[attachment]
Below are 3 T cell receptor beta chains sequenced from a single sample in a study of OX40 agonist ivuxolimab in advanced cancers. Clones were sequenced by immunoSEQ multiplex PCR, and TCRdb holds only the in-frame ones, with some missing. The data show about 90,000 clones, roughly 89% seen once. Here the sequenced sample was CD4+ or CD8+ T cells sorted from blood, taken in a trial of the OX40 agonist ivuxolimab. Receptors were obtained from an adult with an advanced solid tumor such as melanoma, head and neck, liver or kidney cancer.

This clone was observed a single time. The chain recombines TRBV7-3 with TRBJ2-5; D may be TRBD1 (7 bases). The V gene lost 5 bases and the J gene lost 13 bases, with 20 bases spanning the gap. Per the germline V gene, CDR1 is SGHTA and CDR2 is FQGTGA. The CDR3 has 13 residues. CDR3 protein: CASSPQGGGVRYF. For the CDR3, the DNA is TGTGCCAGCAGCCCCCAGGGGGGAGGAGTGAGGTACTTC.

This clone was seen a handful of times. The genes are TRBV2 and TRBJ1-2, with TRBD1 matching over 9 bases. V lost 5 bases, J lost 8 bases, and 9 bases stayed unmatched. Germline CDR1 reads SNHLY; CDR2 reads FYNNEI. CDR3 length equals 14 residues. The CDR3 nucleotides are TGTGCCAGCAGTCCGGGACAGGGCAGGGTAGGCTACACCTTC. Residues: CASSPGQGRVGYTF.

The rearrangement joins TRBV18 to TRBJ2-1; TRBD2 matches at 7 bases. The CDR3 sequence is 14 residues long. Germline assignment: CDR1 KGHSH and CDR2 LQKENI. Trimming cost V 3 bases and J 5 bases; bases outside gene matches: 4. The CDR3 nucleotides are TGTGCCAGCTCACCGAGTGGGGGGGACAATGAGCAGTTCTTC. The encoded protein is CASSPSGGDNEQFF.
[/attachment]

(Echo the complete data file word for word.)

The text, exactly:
Below are 3 T cell receptor beta chains sequenced from a single sample in a study of OX40 agonist ivuxolimab in advanced cancers. Clones were sequenced by immunoSEQ multiplex PCR, and TCRdb holds only the in-frame ones, with some missing. The data show about 90,000 clones, roughly 89% seen once. Here the sequenced sample was CD4+ or CD8+ T cells sorted from blood, taken in a trial of the OX40 agonist ivuxolimab. Receptors were obtained from an adult with an advanced solid tumor such as melanoma, head and neck, liver or kidney cancer.

This clone was observed a single time. The chain recombines TRBV7-3 with TRBJ2-5; D may be TRBD1 (7 bases). The V gene lost 5 bases and the J gene lost 13 bases, with 20 bases spanning the gap. Per the germline V gene, CDR1 is SGHTA and CDR2 is FQGTGA. The CDR3 has 13 residues. CDR3 protein: CASSPQGGGVRYF. For the CDR3, the DNA is TGTGCCAGCAGCCCCCAGGGGGGAGGAGTGAGGTACTTC.

This clone was seen a handful of times. The genes are TRBV2 and TRBJ1-2, with TRBD1 matching over 9 bases. V lost 5 bases, J lost 8 bases, and 9 bases stayed unmatched. Germline CDR1 reads SNHLY; CDR2 reads FYNNEI. CDR3 length equals 14 residues. The CDR3 nucleotides are TGTGCCAGCAGTCCGGGACAGGGCAGGGTAGGCTACACCTTC. Residues: CASSPGQGRVGYTF.

The rearrangement joins TRBV18 to TRBJ2-1; TRBD2 matches at 7 bases. The CDR3 sequence is 14 residues long. Germline assignment: CDR1 KGHSH and CDR2 LQKENI. Trimming cost V 3 bases and J 5 bases; bases outside gene matches: 4. The CDR3 nucleotides are TGTGCCAGCTCACCGAGTGGGGGGGACAATGAGCAGTTCTTC. The encoded protein is CASSPSGGDNEQFF.